It’s pretty rare that my day job and this blog intersect. On Friday, I was sitting through a lunchtime presentation from a company that specialises in supplying equipment for cogeneration. I was surprised to see the Little Creatures logo appear midway through the Powerpoint slideshow. In fact, it appeared several times because the new Little Creatures Geelong brewery is backed by 1.2MW of cogeneration. That is serious kit: 1.2MW of electricity would keep the power on in 1000 homes.
I thought this was pretty interesting. Usually, the idea of sustainability in brewing extends to sourcing local malt or hops, maybe some of which has been organically certified, and that’s about it. For mine, that’s a pretty limited approach to sustainability.
To put this into context, we need to examine a few ideas.
Sustainability is the idea that the activities we as humans undertake – growing food, making things, getting around – can be done on a basis that uses fewer resources – soil, oil, iron, water – than is the case now. As most resources at our disposal are finite, we need to conserve them, otherwise we’ll run out and be fucked. Sustainability is usually talked about in the context of reducing greenhouse gas emissions, which is also good, but not necessarily the same thing.
Cogeneration (or cogen for short) usually involves installing a gas generator to a site to create electricity. In making the electricity, the generator creates heat, which heats water that is used for other purposes on the site. Normally, this heat would be expelled to the air and otherwise be wasted, effectively pissing away about half the energy of the fuel burned.
Cogen is handy if you, for example, operate a municipal pool. The hot water could be used for showers, cleaning and keeping the pool warm while the electricity keeps the pumps running, the lights on and the PA system operating. If you were brewing, a process that uses lots of heat and electricity, then the benefits are obvious. The result is you use natural gas more efficiently than the electricity bought off the grid and save money.
It’s worth noting that buying and installing a cogen system is neither simple nor cheap. Over the course of three to five years, you may make back your investment in savings on your power bills – if the underlying engineering was correct – and then go on to save money for the rest of the life of the equipment, which could last another decade or two. But a few million is required in the short term to get it off the ground. Even in the few cases where it is suitable, making the client appreciate the benefits of cogen is difficult.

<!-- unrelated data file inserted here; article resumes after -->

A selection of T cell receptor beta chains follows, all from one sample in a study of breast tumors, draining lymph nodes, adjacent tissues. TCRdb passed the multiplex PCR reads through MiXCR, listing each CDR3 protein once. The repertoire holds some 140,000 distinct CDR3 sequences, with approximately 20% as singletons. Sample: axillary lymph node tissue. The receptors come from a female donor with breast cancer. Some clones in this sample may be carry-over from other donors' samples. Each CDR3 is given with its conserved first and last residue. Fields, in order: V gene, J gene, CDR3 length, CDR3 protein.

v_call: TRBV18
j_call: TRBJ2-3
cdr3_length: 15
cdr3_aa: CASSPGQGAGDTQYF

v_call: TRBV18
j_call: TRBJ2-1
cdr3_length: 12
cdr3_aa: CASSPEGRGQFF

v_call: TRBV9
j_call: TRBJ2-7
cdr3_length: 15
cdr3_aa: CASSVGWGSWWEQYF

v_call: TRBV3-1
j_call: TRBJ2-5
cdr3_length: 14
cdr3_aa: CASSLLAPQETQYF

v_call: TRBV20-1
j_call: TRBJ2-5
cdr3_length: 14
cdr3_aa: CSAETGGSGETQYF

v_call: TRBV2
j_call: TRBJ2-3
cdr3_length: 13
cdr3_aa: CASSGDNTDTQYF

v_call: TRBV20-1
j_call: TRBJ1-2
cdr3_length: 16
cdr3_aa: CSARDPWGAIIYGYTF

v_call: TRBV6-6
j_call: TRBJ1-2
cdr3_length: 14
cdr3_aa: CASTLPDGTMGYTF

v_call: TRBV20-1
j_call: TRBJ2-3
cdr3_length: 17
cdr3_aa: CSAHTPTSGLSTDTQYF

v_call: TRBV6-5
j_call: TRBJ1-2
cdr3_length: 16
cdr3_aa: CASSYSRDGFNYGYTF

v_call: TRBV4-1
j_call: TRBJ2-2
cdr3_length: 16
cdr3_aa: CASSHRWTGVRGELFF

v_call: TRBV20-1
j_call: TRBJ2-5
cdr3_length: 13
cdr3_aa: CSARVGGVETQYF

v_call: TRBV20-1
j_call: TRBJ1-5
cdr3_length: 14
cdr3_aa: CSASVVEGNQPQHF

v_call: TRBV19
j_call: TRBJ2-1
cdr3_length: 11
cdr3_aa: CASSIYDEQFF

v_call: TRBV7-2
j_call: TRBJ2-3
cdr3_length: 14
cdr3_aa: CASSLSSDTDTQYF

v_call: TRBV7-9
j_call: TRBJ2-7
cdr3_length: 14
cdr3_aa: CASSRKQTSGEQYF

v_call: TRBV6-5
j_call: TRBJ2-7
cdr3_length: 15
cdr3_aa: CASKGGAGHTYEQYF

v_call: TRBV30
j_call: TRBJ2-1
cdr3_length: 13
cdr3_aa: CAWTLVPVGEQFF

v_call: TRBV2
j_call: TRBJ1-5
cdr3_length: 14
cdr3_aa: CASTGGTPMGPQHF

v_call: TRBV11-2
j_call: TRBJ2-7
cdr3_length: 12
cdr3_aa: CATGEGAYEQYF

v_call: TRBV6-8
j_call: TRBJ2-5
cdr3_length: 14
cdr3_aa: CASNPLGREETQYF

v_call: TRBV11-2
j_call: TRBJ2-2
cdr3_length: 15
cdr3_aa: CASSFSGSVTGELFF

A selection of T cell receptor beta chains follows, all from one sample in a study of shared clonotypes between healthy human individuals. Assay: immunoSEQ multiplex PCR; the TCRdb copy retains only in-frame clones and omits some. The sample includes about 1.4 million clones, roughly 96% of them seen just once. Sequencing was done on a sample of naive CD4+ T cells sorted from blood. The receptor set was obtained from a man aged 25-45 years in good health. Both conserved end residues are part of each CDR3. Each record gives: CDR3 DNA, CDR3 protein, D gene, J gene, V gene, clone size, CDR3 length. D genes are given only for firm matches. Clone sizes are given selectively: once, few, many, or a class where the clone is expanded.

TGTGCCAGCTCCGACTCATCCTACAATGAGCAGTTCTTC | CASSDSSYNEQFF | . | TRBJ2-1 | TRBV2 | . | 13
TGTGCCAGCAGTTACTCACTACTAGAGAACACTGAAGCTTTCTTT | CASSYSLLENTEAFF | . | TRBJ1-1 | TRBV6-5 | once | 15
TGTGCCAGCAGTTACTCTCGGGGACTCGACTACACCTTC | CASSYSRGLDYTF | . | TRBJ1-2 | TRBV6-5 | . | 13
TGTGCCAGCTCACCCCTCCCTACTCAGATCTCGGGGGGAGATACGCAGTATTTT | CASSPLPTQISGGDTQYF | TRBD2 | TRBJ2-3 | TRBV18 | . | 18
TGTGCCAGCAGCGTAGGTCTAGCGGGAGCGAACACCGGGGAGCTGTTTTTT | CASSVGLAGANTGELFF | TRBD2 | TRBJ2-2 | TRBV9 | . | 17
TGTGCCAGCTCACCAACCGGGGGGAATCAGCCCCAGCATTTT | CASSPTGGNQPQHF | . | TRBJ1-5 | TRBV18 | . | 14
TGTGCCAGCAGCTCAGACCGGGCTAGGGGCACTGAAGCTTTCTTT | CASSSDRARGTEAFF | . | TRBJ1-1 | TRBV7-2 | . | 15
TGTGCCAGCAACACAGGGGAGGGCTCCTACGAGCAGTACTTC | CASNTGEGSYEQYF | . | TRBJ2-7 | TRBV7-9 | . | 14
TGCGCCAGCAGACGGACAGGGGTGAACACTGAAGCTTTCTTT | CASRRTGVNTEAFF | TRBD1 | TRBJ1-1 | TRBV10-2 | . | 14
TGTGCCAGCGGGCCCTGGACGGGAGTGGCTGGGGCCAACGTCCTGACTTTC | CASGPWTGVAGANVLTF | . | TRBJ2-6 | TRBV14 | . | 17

While many people like to trash major brewers and their crafty subsidiaries, it’s unlikely that Little Creatures, before the $380 million buyout, would have had the funds to embark on such an ambitious project. Even if they did, ultimately Lion Co/Kirin is paying for the Geelong brewery and they should be commended for taking a real step towards sustainable brewing.
However, Little Creatures isn’t the only brewer looking at quiet sustainability. The Schwartzes (i.e. Sydney Brewery) recently bought the Crowne Plaza in the Hunter and are reportedly installing a brewery. They are also considering cogen plant to help reduce the environmental impact of the resort. If it goes ahead, we may think higher of them than we would have otherwise.
We recently talked about a craft beer bubble. One thing that no one mentioned is that in the face of escalating energy and water costs, the ones who do the best in the coming years will be those able to do the most with the least. Remember that using local ingredients isn’t the only way to be green.